Making sense of the unknown leap into fatherhood

Fatherhood; arguably the most important job in the world

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Friday, 29 June 2018

In A World Preoccupied With Equality, Why Are We So Blind When It Comes To Our Children?



Seeing the media coverage over the past two weeks of children brought to tears, the fear in their voices, and their trembling tiny little limbs as they are separated from their parents on the American border, brought me to tears.  I find that more and more frequently adult decisions are impacting on the lives and happiness of innocent children who have not chosen their geographical birthplace, whether or not their parents’ marriage will be a success or whether their parents were or were not bonded in union.  There are too many tears, there are too many broken fragile hearts and it’s heart-breaking.  Being a strong advocate of solid, proactive patenting and an active father, I follow many different groups on social media – breastfeeding groups, education groups, groups which promote the importance of fathers, groups which promote the importance of mothers, and even those groups consisting of fun individuals who dress their kids up in silly costumes so that we can have an aaah cute moment.

Whilst scrolling this morning, I had the misfortune (or fortune) of seeing a video where the caption read “dad was awarded custody in 2010 after the mother was incarcerated, as soon as she was released, the judge ordered that the child be returned to her”.  The video shows a dejected father, sitting, slumped up against a car door whilst the child pleads and cries, holding onto his father, exhaustedly repeating the phrase “no, I don’t want to go”.  Unfortunately this is not an isolated incident (read here to see how the impact of being separated from your children can lead to suicide).

We are shocked and outraged by the images seen this week – and I strongly feel that the media have done an incredible job on reporting the atrocities happening on the American border – yet we seem to overlook that this is going on all over the world within our borders; and apparently more frequently than we would have ourselves believe.

As a Western society we are constantly seeking out equality.  Pride Week is fast approaching, recognising the equality of sexual orientation and Women’s Rights and equal pay are hot on the list, but are we not in danger of moving beyond equality in the opposite direction?  Surely equality means just that – and nothing sits closer on my heart than equality for parents when it comes to loving their little ones and having unlimited access to them (unless of course there are legitimate safety concerns).  Equality doesn’t seem to open its arms and embrace the many parents who are desperately fighting to be a part of their children’s lives.  Unfortunately it seems to be the fathers who find themselves in this horrid nightmare far more often than mothers.  The fact that I might fall prey to sardonicism doesn’t escape me; I am aware that this post would carry greater gravitas if I were a mother writing this, but the fact is I’m not a mother, and I’m not rallying the troops in support of mothers or fathers, but purely intending on commenting on something which is a grave shame.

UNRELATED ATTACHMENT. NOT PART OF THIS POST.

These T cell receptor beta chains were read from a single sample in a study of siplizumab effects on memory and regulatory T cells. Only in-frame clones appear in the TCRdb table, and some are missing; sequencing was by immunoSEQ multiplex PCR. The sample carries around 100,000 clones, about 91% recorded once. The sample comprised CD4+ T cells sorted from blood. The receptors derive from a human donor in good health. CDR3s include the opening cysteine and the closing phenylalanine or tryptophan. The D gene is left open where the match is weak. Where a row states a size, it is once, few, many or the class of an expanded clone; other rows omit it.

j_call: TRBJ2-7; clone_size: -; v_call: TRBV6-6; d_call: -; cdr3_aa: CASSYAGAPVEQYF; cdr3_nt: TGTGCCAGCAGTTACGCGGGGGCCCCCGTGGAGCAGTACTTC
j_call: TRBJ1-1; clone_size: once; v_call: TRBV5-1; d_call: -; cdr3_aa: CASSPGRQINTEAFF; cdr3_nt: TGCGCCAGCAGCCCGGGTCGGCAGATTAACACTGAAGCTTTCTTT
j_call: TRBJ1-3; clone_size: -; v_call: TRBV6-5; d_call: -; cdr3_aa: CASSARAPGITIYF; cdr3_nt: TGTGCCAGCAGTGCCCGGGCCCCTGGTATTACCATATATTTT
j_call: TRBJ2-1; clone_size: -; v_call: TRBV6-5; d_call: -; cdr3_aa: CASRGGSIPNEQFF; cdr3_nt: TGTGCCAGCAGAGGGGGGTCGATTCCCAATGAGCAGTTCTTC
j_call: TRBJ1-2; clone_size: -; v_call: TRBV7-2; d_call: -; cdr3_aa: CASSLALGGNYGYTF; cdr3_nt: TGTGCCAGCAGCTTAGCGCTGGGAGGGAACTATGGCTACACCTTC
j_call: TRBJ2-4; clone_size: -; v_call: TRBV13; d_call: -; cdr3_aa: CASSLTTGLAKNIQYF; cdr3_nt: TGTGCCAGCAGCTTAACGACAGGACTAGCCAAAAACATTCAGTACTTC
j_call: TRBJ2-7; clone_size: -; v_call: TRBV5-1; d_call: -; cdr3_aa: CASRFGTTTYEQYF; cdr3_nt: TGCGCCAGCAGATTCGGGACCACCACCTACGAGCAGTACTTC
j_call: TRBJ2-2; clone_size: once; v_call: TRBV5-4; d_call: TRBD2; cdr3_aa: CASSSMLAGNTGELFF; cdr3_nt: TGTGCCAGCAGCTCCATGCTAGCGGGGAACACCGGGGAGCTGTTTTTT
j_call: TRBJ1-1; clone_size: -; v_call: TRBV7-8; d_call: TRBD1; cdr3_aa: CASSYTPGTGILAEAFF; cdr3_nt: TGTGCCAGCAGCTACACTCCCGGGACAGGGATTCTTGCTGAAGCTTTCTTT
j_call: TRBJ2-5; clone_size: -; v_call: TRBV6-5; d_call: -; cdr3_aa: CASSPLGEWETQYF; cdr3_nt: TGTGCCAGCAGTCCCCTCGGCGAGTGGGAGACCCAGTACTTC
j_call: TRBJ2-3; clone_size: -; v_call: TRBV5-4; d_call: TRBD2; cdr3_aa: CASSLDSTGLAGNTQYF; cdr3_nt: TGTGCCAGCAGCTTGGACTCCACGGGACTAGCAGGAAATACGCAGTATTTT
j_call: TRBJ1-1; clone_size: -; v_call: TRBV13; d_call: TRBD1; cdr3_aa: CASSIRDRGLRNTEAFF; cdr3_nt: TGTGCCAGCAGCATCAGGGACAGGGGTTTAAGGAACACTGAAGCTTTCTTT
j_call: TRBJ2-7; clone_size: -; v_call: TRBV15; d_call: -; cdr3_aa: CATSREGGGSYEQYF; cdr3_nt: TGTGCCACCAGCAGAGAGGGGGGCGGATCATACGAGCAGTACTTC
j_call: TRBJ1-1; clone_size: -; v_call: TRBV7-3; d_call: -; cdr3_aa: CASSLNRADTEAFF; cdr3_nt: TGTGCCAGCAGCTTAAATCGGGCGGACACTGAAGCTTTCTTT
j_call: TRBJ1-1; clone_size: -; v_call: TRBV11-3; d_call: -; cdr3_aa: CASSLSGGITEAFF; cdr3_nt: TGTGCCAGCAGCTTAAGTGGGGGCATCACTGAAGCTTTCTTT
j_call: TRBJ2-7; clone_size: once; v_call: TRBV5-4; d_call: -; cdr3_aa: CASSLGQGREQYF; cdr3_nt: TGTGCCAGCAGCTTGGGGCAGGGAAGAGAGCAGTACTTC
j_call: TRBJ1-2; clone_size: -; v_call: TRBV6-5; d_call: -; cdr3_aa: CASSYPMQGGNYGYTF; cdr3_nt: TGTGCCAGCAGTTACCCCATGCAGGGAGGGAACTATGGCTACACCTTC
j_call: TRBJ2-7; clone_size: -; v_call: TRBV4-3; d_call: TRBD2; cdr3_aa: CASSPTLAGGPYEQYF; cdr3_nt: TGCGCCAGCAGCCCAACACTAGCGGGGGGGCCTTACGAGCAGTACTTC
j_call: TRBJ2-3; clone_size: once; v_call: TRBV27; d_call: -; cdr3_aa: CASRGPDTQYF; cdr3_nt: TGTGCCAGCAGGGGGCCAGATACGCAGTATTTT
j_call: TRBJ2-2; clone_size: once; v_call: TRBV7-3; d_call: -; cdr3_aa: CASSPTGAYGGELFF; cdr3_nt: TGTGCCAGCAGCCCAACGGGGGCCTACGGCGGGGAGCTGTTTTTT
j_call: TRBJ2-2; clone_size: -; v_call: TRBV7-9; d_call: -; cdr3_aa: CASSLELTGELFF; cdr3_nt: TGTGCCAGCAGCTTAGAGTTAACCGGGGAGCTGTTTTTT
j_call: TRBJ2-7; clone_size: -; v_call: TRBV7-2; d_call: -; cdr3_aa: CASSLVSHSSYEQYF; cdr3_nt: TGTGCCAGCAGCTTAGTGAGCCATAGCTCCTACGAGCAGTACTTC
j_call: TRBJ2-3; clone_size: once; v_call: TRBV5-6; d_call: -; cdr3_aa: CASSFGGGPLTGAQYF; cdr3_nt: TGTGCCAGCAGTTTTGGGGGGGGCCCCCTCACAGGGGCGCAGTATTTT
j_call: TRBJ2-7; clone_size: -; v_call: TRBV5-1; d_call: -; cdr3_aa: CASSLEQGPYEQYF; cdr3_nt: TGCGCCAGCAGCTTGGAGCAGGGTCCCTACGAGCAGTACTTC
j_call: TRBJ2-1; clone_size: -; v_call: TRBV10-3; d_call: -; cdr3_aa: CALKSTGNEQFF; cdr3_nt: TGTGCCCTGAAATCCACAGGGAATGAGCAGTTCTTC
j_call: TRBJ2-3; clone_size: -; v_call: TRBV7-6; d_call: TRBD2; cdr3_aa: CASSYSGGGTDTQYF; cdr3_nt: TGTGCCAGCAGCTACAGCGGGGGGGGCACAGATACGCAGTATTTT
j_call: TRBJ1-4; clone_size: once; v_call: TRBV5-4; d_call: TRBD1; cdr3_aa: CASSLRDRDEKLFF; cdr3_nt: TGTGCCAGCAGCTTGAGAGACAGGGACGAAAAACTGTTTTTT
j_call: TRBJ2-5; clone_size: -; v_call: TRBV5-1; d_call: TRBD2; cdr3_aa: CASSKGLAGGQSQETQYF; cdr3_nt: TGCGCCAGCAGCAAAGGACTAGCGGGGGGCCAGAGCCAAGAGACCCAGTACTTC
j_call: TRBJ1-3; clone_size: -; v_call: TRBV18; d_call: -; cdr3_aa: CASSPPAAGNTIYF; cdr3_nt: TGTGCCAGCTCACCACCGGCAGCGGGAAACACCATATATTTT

The disgusting ploy to alienate children based the fact that their parents might be trying to cross borders illegally (in a desperate attempt to find a better life for their children) or where one parent despises the other and indulges in a game of chess where children are pawns, is harmful and irresponsible (often leading to Parental Alienation Syndrome).  How can we be so blinded by hate that the lives of fragile little souls are put into jeopardy?  When did society deem it ok for children to be taken from their parents?  When did it become ok for governments to decide that children go one way whilst their parents are ushered in the opposite direction?  When did it become ok for courts and government agencies to indirectly prolong parental alienation, hiding behind red tape and workloads?  When did the children stop mattering?  The domino effect is frightening.  Do we never stop to think where these children will be in ten, fifteen, twenty years’ time?  We are looking at a future where orphans in fact have parents, but were once displaced, moved around, shunted here and there to suit government policy or to satisfy the needs of a delusional mother or father.  I’m afraid to live in this world.  I’m afraid to live in a world where one person can make a claim or a decision, whether that be the President of the United States, or a parent hell-bent on punishing an ex by using their children as leverage.  It’s disenchanting.  We as supposedly “mature” adults are creating a rod for our own backs.  Children need mothers and fathers.  They need love and security.  Mothers and fathers bring with them their own unique influences on the children they have brought into this world; if we want a world of equality, then let us stop over-compensating for perceived or actual past injustices and focus on creating a world where children know their mothers and know their fathers despite geographical orientation or the breakdown of adult relationships.